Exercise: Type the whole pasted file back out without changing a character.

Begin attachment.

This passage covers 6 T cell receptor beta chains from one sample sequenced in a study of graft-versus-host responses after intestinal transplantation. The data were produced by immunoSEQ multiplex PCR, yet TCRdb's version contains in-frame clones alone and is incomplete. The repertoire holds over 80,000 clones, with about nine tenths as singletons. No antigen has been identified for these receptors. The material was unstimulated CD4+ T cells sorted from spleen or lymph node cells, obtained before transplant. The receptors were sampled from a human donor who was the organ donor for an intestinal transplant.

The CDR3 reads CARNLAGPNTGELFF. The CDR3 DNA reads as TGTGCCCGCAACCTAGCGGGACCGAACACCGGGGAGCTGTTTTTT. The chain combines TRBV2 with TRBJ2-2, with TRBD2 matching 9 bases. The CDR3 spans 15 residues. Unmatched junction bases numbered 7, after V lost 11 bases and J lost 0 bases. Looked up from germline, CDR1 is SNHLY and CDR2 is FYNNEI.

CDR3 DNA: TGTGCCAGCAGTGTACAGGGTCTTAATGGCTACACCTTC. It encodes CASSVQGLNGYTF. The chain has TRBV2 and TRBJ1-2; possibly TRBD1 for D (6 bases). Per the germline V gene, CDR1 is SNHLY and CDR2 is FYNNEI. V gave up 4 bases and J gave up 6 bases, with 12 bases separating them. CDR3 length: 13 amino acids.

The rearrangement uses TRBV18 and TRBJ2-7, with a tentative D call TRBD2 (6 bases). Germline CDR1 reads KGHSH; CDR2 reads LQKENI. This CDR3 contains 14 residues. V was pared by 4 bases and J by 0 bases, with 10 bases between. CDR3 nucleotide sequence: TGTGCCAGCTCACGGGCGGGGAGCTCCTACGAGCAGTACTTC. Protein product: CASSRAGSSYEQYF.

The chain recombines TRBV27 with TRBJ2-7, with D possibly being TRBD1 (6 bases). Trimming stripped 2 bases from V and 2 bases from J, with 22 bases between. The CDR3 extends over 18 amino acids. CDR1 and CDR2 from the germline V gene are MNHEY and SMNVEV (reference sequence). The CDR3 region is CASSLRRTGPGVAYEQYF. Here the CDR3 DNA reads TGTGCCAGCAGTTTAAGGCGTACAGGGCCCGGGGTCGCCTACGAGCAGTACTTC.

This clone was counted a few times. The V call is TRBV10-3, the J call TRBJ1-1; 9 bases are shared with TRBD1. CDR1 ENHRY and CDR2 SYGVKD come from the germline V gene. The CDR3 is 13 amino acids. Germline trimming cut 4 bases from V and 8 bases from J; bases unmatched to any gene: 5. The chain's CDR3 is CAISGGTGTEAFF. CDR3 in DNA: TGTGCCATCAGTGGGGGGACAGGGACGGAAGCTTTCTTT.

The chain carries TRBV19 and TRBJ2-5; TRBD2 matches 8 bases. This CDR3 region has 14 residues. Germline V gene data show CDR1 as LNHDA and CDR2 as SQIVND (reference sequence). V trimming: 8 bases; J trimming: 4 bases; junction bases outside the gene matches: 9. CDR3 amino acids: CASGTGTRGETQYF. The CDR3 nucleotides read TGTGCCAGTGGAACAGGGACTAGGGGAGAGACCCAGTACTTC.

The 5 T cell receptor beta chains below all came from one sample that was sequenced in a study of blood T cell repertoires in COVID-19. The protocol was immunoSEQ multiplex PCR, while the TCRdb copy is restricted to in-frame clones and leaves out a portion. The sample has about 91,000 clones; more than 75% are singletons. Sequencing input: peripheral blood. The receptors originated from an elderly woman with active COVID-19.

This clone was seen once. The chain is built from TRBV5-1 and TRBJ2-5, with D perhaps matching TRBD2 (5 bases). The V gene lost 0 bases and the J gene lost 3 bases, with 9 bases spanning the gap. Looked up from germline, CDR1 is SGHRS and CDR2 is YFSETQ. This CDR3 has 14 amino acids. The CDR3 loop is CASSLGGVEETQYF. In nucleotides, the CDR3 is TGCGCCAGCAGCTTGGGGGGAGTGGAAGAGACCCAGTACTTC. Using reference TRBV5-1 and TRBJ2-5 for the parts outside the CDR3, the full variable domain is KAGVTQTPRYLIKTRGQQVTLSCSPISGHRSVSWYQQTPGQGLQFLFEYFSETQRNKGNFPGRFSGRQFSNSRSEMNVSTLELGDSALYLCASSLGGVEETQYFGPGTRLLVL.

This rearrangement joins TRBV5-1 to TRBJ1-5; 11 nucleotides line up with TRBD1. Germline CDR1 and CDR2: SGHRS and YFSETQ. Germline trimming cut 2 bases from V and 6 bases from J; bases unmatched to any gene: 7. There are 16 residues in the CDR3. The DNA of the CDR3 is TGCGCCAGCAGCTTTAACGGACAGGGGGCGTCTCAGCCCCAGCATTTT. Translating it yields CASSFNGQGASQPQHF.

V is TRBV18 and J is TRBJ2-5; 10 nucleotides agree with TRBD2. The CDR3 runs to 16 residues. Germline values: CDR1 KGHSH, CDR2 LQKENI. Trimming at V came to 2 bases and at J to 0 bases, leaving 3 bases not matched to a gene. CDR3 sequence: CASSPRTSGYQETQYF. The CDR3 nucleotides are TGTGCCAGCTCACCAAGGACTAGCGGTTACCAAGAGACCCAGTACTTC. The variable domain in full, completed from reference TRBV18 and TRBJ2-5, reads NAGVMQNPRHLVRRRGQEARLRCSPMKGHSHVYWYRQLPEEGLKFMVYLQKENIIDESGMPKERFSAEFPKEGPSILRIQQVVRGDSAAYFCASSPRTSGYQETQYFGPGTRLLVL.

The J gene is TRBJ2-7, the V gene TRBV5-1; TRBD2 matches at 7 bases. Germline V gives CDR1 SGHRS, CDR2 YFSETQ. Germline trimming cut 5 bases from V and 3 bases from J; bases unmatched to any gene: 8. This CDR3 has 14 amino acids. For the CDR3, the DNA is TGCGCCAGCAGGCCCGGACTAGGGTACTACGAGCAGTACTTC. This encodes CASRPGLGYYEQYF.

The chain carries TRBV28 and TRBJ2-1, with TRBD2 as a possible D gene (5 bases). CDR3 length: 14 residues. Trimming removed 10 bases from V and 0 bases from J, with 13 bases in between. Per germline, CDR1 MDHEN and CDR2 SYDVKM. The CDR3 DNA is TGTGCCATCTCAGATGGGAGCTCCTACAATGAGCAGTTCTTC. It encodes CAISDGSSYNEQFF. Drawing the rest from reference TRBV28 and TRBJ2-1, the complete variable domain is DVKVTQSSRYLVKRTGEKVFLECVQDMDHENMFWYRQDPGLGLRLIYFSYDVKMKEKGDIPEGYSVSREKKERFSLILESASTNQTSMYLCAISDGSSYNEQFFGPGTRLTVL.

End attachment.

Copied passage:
This passage covers 6 T cell receptor beta chains from one sample sequenced in a study of graft-versus-host responses after intestinal transplantation. The data were produced by immunoSEQ multiplex PCR, yet TCRdb's version contains in-frame clones alone and is incomplete. The repertoire holds over 80,000 clones, with about nine tenths as singletons. No antigen has been identified for these receptors. The material was unstimulated CD4+ T cells sorted from spleen or lymph node cells, obtained before transplant. The receptors were sampled from a human donor who was the organ donor for an intestinal transplant.

The CDR3 reads CARNLAGPNTGELFF. The CDR3 DNA reads as TGTGCCCGCAACCTAGCGGGACCGAACACCGGGGAGCTGTTTTTT. The chain combines TRBV2 with TRBJ2-2, with TRBD2 matching 9 bases. The CDR3 spans 15 residues. Unmatched junction bases numbered 7, after V lost 11 bases and J lost 0 bases. Looked up from germline, CDR1 is SNHLY and CDR2 is FYNNEI.

CDR3 DNA: TGTGCCAGCAGTGTACAGGGTCTTAATGGCTACACCTTC. It encodes CASSVQGLNGYTF. The chain has TRBV2 and TRBJ1-2; possibly TRBD1 for D (6 bases). Per the germline V gene, CDR1 is SNHLY and CDR2 is FYNNEI. V gave up 4 bases and J gave up 6 bases, with 12 bases separating them. CDR3 length: 13 amino acids.

The rearrangement uses TRBV18 and TRBJ2-7, with a tentative D call TRBD2 (6 bases). Germline CDR1 reads KGHSH; CDR2 reads LQKENI. This CDR3 contains 14 residues. V was pared by 4 bases and J by 0 bases, with 10 bases between. CDR3 nucleotide sequence: TGTGCCAGCTCACGGGCGGGGAGCTCCTACGAGCAGTACTTC. Protein product: CASSRAGSSYEQYF.

The chain recombines TRBV27 with TRBJ2-7, with D possibly being TRBD1 (6 bases). Trimming stripped 2 bases from V and 2 bases from J, with 22 bases between. The CDR3 extends over 18 amino acids. CDR1 and CDR2 from the germline V gene are MNHEY and SMNVEV (reference sequence). The CDR3 region is CASSLRRTGPGVAYEQYF. Here the CDR3 DNA reads TGTGCCAGCAGTTTAAGGCGTACAGGGCCCGGGGTCGCCTACGAGCAGTACTTC.

This clone was counted a few times. The V call is TRBV10-3, the J call TRBJ1-1; 9 bases are shared with TRBD1. CDR1 ENHRY and CDR2 SYGVKD come from the germline V gene. The CDR3 is 13 amino acids. Germline trimming cut 4 bases from V and 8 bases from J; bases unmatched to any gene: 5. The chain's CDR3 is CAISGGTGTEAFF. CDR3 in DNA: TGTGCCATCAGTGGGGGGACAGGGACGGAAGCTTTCTTT.

The chain carries TRBV19 and TRBJ2-5; TRBD2 matches 8 bases. This CDR3 region has 14 residues. Germline V gene data show CDR1 as LNHDA and CDR2 as SQIVND (reference sequence). V trimming: 8 bases; J trimming: 4 bases; junction bases outside the gene matches: 9. CDR3 amino acids: CASGTGTRGETQYF. The CDR3 nucleotides read TGTGCCAGTGGAACAGGGACTAGGGGAGAGACCCAGTACTTC.

The 5 T cell receptor beta chains below all came from one sample that was sequenced in a study of blood T cell repertoires in COVID-19. The protocol was immunoSEQ multiplex PCR, while the TCRdb copy is restricted to in-frame clones and leaves out a portion. The sample has about 91,000 clones; more than 75% are singletons. Sequencing input: peripheral blood. The receptors originated from an elderly woman with active COVID-19.

This clone was seen once. The chain is built from TRBV5-1 and TRBJ2-5, with D perhaps matching TRBD2 (5 bases). The V gene lost 0 bases and the J gene lost 3 bases, with 9 bases spanning the gap. Looked up from germline, CDR1 is SGHRS and CDR2 is YFSETQ. This CDR3 has 14 amino acids. The CDR3 loop is CASSLGGVEETQYF. In nucleotides, the CDR3 is TGCGCCAGCAGCTTGGGGGGAGTGGAAGAGACCCAGTACTTC. Using reference TRBV5-1 and TRBJ2-5 for the parts outside the CDR3, the full variable domain is KAGVTQTPRYLIKTRGQQVTLSCSPISGHRSVSWYQQTPGQGLQFLFEYFSETQRNKGNFPGRFSGRQFSNSRSEMNVSTLELGDSALYLCASSLGGVEETQYFGPGTRLLVL.

This rearrangement joins TRBV5-1 to TRBJ1-5; 11 nucleotides line up with TRBD1. Germline CDR1 and CDR2: SGHRS and YFSETQ. Germline trimming cut 2 bases from V and 6 bases from J; bases unmatched to any gene: 7. There are 16 residues in the CDR3. The DNA of the CDR3 is TGCGCCAGCAGCTTTAACGGACAGGGGGCGTCTCAGCCCCAGCATTTT. Translating it yields CASSFNGQGASQPQHF.

V is TRBV18 and J is TRBJ2-5; 10 nucleotides agree with TRBD2. The CDR3 runs to 16 residues. Germline values: CDR1 KGHSH, CDR2 LQKENI. Trimming at V came to 2 bases and at J to 0 bases, leaving 3 bases not matched to a gene. CDR3 sequence: CASSPRTSGYQETQYF. The CDR3 nucleotides are TGTGCCAGCTCACCAAGGACTAGCGGTTACCAAGAGACCCAGTACTTC. The variable domain in full, completed from reference TRBV18 and TRBJ2-5, reads NAGVMQNPRHLVRRRGQEARLRCSPMKGHSHVYWYRQLPEEGLKFMVYLQKENIIDESGMPKERFSAEFPKEGPSILRIQQVVRGDSAAYFCASSPRTSGYQETQYFGPGTRLLVL.

The J gene is TRBJ2-7, the V gene TRBV5-1; TRBD2 matches at 7 bases. Germline V gives CDR1 SGHRS, CDR2 YFSETQ. Germline trimming cut 5 bases from V and 3 bases from J; bases unmatched to any gene: 8. This CDR3 has 14 amino acids. For the CDR3, the DNA is TGCGCCAGCAGGCCCGGACTAGGGTACTACGAGCAGTACTTC. This encodes CASRPGLGYYEQYF.

The chain carries TRBV28 and TRBJ2-1, with TRBD2 as a possible D gene (5 bases). CDR3 length: 14 residues. Trimming removed 10 bases from V and 0 bases from J, with 13 bases in between. Per germline, CDR1 MDHEN and CDR2 SYDVKM. The CDR3 DNA is TGTGCCATCTCAGATGGGAGCTCCTACAATGAGCAGTTCTTC. It encodes CAISDGSSYNEQFF. Drawing the rest from reference TRBV28 and TRBJ2-1, the complete variable domain is DVKVTQSSRYLVKRTGEKVFLECVQDMDHENMFWYRQDPGLGLRLIYFSYDVKMKEKGDIPEGYSVSREKKERFSLILESASTNQTSMYLCAISDGSSYNEQFFGPGTRLTVL.